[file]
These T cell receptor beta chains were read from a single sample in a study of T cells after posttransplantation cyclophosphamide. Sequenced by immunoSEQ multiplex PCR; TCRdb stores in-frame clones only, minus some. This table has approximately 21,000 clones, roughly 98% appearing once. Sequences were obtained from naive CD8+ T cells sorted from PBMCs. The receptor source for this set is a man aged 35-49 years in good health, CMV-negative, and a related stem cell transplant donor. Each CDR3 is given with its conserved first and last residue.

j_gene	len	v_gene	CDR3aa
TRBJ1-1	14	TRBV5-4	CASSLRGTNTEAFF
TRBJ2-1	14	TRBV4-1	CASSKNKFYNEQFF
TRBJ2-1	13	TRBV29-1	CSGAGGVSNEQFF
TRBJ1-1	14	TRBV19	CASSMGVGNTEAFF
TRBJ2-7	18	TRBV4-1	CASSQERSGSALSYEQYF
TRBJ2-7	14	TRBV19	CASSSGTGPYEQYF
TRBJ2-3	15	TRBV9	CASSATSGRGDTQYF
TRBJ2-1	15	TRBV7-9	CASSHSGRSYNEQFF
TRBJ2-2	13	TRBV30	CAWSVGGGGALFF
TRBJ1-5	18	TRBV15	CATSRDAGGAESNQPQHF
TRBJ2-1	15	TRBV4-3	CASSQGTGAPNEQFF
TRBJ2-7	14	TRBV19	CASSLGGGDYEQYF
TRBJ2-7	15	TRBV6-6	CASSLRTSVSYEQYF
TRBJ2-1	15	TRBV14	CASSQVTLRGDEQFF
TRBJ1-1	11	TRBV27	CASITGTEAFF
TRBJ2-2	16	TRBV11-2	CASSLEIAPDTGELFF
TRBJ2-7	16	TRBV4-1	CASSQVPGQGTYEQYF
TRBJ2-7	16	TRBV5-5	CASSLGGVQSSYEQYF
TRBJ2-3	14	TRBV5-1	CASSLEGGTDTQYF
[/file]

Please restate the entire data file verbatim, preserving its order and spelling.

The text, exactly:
These T cell receptor beta chains were read from a single sample in a study of T cells after posttransplantation cyclophosphamide. Sequenced by immunoSEQ multiplex PCR; TCRdb stores in-frame clones only, minus some. This table has approximately 21,000 clones, roughly 98% appearing once. Sequences were obtained from naive CD8+ T cells sorted from PBMCs. The receptor source for this set is a man aged 35-49 years in good health, CMV-negative, and a related stem cell transplant donor. Each CDR3 is given with its conserved first and last residue.

j_gene	len	v_gene	CDR3aa
TRBJ1-1	14	TRBV5-4	CASSLRGTNTEAFF
TRBJ2-1	14	TRBV4-1	CASSKNKFYNEQFF
TRBJ2-1	13	TRBV29-1	CSGAGGVSNEQFF
TRBJ1-1	14	TRBV19	CASSMGVGNTEAFF
TRBJ2-7	18	TRBV4-1	CASSQERSGSALSYEQYF
TRBJ2-7	14	TRBV19	CASSSGTGPYEQYF
TRBJ2-3	15	TRBV9	CASSATSGRGDTQYF
TRBJ2-1	15	TRBV7-9	CASSHSGRSYNEQFF
TRBJ2-2	13	TRBV30	CAWSVGGGGALFF
TRBJ1-5	18	TRBV15	CATSRDAGGAESNQPQHF
TRBJ2-1	15	TRBV4-3	CASSQGTGAPNEQFF
TRBJ2-7	14	TRBV19	CASSLGGGDYEQYF
TRBJ2-7	15	TRBV6-6	CASSLRTSVSYEQYF
TRBJ2-1	15	TRBV14	CASSQVTLRGDEQFF
TRBJ1-1	11	TRBV27	CASITGTEAFF
TRBJ2-2	16	TRBV11-2	CASSLEIAPDTGELFF
TRBJ2-7	16	TRBV4-1	CASSQVPGQGTYEQYF
TRBJ2-7	16	TRBV5-5	CASSLGGVQSSYEQYF
TRBJ2-3	14	TRBV5-1	CASSLEGGTDTQYF